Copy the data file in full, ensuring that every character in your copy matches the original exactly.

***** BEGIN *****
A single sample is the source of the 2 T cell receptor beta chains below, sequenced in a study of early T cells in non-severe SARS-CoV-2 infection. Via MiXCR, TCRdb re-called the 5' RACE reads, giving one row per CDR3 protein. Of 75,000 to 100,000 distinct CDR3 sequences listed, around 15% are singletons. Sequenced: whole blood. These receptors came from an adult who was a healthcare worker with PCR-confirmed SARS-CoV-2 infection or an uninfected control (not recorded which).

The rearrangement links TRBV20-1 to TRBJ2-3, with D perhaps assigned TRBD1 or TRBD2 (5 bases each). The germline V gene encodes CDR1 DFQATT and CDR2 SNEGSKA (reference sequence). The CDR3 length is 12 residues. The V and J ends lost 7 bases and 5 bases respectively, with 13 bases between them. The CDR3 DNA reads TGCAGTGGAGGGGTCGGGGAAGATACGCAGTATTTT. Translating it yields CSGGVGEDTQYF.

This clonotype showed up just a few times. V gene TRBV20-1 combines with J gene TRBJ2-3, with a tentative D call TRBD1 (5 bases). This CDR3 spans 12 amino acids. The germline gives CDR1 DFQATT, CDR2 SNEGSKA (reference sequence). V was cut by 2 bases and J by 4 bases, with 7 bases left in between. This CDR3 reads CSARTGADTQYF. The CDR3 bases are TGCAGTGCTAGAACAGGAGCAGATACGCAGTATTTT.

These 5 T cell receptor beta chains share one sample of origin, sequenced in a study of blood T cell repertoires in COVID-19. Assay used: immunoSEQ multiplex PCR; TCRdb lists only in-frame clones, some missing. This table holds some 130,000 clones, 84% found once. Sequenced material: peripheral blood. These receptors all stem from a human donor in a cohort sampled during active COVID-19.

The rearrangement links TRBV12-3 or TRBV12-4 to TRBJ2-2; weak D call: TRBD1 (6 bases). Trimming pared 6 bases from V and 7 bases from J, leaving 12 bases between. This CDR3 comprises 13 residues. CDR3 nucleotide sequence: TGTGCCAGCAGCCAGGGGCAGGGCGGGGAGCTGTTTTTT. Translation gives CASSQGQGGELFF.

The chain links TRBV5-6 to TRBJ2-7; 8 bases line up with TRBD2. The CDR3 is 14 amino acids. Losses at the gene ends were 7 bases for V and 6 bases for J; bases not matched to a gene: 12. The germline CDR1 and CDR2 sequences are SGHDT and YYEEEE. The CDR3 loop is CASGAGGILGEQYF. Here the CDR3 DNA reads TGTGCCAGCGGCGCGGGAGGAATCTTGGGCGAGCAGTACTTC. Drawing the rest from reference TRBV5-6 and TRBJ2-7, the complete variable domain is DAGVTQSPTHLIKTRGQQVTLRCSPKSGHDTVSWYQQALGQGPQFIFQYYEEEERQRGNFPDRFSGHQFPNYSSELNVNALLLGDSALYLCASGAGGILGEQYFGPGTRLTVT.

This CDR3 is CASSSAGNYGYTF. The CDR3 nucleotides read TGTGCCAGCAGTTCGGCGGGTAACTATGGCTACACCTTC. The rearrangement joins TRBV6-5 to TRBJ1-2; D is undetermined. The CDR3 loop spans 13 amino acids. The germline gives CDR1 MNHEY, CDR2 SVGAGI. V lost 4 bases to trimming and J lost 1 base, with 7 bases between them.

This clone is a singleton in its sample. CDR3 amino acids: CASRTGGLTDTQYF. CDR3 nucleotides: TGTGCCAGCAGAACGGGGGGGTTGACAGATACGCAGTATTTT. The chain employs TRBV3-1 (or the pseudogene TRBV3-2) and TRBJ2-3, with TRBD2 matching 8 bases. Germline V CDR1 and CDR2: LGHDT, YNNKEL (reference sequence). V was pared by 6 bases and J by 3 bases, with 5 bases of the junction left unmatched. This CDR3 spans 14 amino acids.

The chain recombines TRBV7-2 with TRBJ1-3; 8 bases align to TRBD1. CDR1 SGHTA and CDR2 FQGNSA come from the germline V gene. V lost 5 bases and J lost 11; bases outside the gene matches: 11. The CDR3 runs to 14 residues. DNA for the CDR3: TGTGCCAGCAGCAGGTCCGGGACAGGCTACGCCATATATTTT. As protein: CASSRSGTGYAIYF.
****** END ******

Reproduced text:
A single sample is the source of the 2 T cell receptor beta chains below, sequenced in a study of early T cells in non-severe SARS-CoV-2 infection. Via MiXCR, TCRdb re-called the 5' RACE reads, giving one row per CDR3 protein. Of 75,000 to 100,000 distinct CDR3 sequences listed, around 15% are singletons. Sequenced: whole blood. These receptors came from an adult who was a healthcare worker with PCR-confirmed SARS-CoV-2 infection or an uninfected control (not recorded which).

The rearrangement links TRBV20-1 to TRBJ2-3, with D perhaps assigned TRBD1 or TRBD2 (5 bases each). The germline V gene encodes CDR1 DFQATT and CDR2 SNEGSKA (reference sequence). The CDR3 length is 12 residues. The V and J ends lost 7 bases and 5 bases respectively, with 13 bases between them. The CDR3 DNA reads TGCAGTGGAGGGGTCGGGGAAGATACGCAGTATTTT. Translating it yields CSGGVGEDTQYF.

This clonotype showed up just a few times. V gene TRBV20-1 combines with J gene TRBJ2-3, with a tentative D call TRBD1 (5 bases). This CDR3 spans 12 amino acids. The germline gives CDR1 DFQATT, CDR2 SNEGSKA (reference sequence). V was cut by 2 bases and J by 4 bases, with 7 bases left in between. This CDR3 reads CSARTGADTQYF. The CDR3 bases are TGCAGTGCTAGAACAGGAGCAGATACGCAGTATTTT.

These 5 T cell receptor beta chains share one sample of origin, sequenced in a study of blood T cell repertoires in COVID-19. Assay used: immunoSEQ multiplex PCR; TCRdb lists only in-frame clones, some missing. This table holds some 130,000 clones, 84% found once. Sequenced material: peripheral blood. These receptors all stem from a human donor in a cohort sampled during active COVID-19.

The rearrangement links TRBV12-3 or TRBV12-4 to TRBJ2-2; weak D call: TRBD1 (6 bases). Trimming pared 6 bases from V and 7 bases from J, leaving 12 bases between. This CDR3 comprises 13 residues. CDR3 nucleotide sequence: TGTGCCAGCAGCCAGGGGCAGGGCGGGGAGCTGTTTTTT. Translation gives CASSQGQGGELFF.

The chain links TRBV5-6 to TRBJ2-7; 8 bases line up with TRBD2. The CDR3 is 14 amino acids. Losses at the gene ends were 7 bases for V and 6 bases for J; bases not matched to a gene: 12. The germline CDR1 and CDR2 sequences are SGHDT and YYEEEE. The CDR3 loop is CASGAGGILGEQYF. Here the CDR3 DNA reads TGTGCCAGCGGCGCGGGAGGAATCTTGGGCGAGCAGTACTTC. Drawing the rest from reference TRBV5-6 and TRBJ2-7, the complete variable domain is DAGVTQSPTHLIKTRGQQVTLRCSPKSGHDTVSWYQQALGQGPQFIFQYYEEEERQRGNFPDRFSGHQFPNYSSELNVNALLLGDSALYLCASGAGGILGEQYFGPGTRLTVT.

This CDR3 is CASSSAGNYGYTF. The CDR3 nucleotides read TGTGCCAGCAGTTCGGCGGGTAACTATGGCTACACCTTC. The rearrangement joins TRBV6-5 to TRBJ1-2; D is undetermined. The CDR3 loop spans 13 amino acids. The germline gives CDR1 MNHEY, CDR2 SVGAGI. V lost 4 bases to trimming and J lost 1 base, with 7 bases between them.

This clone is a singleton in its sample. CDR3 amino acids: CASRTGGLTDTQYF. CDR3 nucleotides: TGTGCCAGCAGAACGGGGGGGTTGACAGATACGCAGTATTTT. The chain employs TRBV3-1 (or the pseudogene TRBV3-2) and TRBJ2-3, with TRBD2 matching 8 bases. Germline V CDR1 and CDR2: LGHDT, YNNKEL (reference sequence). V was pared by 6 bases and J by 3 bases, with 5 bases of the junction left unmatched. This CDR3 spans 14 amino acids.

The chain recombines TRBV7-2 with TRBJ1-3; 8 bases align to TRBD1. CDR1 SGHTA and CDR2 FQGNSA come from the germline V gene. V lost 5 bases and J lost 11; bases outside the gene matches: 11. The CDR3 runs to 14 residues. DNA for the CDR3: TGTGCCAGCAGCAGGTCCGGGACAGGCTACGCCATATATTTT. As protein: CASSRSGTGYAIYF.